Xendpay is a great choice for first-time transfers, as they offer a “pay what you want” model for the first USD 2,275 you send to China.


After that they may charge you an extra 0.41 percent to 1.5 percent, depending on which currency you send to the country.

However, even when you opt for a “free transfer,” Xendpay still takes a percentage of the currency exchange, which usually equates to 2 percent to 3 percent.

Moreover, depending on what form of payment you use on Xendpay’s platform, you’ll be hit with other charges:

  • credit card – 2.3 percent fee
  • debit card – 2.3 percent fee

Sending USD 1,000 to China through Xenpay would yield CNY 7,266.80.

With Xendpay, you may find you money in your Chinese bank account within one to three working days.

Security also ranks high on Xendpay’s priority list. Aspects of their security policies include data protection, anti-money laundering services, and the use of current internet security protocols.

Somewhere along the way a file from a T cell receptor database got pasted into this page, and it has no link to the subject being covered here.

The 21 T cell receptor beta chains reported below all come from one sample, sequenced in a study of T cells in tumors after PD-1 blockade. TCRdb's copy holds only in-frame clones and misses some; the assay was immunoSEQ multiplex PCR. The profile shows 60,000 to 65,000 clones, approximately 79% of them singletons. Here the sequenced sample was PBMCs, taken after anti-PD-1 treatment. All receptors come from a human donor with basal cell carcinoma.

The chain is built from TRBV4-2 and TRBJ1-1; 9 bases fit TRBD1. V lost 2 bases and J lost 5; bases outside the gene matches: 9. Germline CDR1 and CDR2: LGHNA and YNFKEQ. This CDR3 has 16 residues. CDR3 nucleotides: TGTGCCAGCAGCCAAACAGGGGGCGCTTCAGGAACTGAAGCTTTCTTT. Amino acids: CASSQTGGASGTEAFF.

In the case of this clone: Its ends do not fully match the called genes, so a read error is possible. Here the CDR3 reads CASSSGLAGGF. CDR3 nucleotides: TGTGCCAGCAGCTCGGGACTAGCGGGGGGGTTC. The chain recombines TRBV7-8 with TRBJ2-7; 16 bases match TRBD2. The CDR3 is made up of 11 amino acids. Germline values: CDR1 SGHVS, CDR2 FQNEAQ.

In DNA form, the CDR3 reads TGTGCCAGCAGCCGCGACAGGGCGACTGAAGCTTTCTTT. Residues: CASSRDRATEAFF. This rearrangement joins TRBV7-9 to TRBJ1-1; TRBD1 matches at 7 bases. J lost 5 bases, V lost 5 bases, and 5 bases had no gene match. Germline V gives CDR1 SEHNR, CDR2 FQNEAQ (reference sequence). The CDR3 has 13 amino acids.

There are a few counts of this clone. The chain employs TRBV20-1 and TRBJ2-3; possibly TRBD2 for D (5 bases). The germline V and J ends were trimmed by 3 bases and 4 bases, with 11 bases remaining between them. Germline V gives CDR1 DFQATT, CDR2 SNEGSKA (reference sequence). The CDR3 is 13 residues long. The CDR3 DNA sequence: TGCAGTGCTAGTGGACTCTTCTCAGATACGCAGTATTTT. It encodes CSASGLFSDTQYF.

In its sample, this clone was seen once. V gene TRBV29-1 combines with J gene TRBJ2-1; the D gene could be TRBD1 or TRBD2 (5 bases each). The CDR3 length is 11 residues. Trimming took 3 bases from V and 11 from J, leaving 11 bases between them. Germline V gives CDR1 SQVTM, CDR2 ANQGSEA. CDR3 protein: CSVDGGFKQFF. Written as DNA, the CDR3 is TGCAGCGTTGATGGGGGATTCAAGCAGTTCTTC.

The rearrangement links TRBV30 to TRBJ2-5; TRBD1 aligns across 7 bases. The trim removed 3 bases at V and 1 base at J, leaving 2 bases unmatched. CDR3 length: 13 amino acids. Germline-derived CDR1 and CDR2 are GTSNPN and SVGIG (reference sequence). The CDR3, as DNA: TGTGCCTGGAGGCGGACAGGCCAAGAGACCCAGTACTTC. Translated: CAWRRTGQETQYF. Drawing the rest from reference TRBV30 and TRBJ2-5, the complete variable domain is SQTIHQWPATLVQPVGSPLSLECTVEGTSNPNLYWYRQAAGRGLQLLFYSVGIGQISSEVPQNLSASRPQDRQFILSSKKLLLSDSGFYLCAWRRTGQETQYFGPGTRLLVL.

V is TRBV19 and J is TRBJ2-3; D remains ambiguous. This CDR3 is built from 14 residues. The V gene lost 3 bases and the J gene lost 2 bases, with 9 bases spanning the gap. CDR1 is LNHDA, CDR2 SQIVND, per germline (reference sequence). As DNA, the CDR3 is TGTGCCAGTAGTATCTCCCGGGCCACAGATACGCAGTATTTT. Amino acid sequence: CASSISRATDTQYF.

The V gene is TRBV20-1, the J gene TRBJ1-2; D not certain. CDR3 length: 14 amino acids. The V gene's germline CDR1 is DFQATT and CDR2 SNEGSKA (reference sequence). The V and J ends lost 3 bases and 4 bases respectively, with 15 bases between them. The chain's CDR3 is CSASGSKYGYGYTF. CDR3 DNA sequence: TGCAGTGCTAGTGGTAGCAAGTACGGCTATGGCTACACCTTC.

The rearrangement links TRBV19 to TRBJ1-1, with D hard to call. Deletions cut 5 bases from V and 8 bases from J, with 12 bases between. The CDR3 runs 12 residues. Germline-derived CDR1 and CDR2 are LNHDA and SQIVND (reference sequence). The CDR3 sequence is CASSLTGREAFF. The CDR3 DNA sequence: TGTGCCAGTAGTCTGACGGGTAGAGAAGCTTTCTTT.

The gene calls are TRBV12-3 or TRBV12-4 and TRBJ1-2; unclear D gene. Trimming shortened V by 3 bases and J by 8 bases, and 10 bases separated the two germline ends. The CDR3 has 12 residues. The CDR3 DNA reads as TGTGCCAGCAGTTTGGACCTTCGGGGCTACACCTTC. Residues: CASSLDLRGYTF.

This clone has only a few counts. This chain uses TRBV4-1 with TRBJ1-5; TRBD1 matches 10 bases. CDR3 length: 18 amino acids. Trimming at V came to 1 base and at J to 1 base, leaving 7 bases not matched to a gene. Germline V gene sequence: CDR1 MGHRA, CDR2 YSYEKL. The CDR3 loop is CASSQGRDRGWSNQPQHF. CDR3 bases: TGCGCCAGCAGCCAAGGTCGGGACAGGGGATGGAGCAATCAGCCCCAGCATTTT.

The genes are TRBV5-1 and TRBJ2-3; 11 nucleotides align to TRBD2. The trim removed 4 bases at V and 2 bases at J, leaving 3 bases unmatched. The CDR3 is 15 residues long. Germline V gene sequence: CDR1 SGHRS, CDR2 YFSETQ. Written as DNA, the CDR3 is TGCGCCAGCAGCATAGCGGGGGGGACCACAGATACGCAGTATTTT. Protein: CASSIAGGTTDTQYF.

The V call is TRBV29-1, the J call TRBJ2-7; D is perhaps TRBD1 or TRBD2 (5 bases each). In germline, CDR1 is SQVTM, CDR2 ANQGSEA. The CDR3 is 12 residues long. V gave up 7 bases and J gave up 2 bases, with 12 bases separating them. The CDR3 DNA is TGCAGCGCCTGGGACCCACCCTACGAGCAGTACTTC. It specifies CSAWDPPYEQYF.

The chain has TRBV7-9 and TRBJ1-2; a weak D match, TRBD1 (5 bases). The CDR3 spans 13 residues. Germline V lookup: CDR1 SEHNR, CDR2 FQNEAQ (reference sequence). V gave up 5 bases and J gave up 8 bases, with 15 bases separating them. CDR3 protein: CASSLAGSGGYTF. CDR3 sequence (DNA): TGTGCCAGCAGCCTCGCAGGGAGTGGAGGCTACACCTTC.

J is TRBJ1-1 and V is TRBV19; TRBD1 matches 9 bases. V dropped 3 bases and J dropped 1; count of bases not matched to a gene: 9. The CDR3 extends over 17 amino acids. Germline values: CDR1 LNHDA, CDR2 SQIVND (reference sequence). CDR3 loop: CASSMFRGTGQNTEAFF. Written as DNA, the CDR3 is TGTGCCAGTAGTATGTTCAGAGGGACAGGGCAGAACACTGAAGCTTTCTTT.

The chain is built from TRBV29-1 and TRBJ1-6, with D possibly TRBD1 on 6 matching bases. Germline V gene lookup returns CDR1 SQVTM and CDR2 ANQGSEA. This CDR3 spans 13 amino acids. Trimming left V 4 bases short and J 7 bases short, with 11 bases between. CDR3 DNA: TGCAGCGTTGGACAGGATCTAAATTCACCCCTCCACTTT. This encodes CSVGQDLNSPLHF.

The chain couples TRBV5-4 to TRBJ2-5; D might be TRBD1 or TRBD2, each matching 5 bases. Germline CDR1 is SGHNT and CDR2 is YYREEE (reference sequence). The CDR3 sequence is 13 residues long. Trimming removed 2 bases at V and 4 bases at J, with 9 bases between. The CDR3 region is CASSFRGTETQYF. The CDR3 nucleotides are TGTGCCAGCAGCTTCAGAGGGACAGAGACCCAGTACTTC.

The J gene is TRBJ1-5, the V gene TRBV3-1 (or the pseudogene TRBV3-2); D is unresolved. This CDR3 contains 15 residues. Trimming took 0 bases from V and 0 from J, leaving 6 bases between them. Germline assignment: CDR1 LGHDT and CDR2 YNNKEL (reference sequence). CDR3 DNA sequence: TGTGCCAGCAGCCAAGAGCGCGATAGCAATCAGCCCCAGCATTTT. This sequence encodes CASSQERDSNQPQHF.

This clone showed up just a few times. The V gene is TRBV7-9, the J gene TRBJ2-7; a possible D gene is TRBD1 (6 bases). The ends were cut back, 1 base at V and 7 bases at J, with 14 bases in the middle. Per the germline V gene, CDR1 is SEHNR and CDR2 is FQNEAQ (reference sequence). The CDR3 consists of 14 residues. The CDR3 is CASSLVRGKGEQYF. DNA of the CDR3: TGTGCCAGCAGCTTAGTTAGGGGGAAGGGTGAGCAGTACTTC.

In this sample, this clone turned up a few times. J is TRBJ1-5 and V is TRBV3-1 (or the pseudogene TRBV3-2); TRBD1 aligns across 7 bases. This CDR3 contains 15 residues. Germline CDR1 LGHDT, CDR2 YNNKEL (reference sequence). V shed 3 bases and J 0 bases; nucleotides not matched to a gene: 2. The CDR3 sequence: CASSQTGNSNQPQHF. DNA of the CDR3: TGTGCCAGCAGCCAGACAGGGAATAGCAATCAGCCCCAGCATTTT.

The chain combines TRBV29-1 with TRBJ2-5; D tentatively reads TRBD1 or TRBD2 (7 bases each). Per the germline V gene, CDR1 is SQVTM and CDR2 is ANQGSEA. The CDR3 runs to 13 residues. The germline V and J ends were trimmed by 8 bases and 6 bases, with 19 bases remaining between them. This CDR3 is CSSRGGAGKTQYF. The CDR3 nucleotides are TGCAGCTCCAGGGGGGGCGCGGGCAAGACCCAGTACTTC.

You can transfer money with Xendpay by using its website or its mobile app for Android and iOS devices.


Wise provides mid-market exchange rates, which makes them appealing to expats in China who are looking to save money on transfer fees.

Wise (Formally TransferWise) Logo

If you want to use the service, you will be charged a percentage fee, which is comparable to fees charged by other providers.

When sending USD 1,000 to China, for example, Wise charges a percentage fee of USD 13.28. You’ll also have to pay another fee depending on how much you send.

  • Bank debit (ACH) – USD 2.59 fee
  • Wire transfer – USD 5.64 fee
  • Debit card – USD 11.27 fee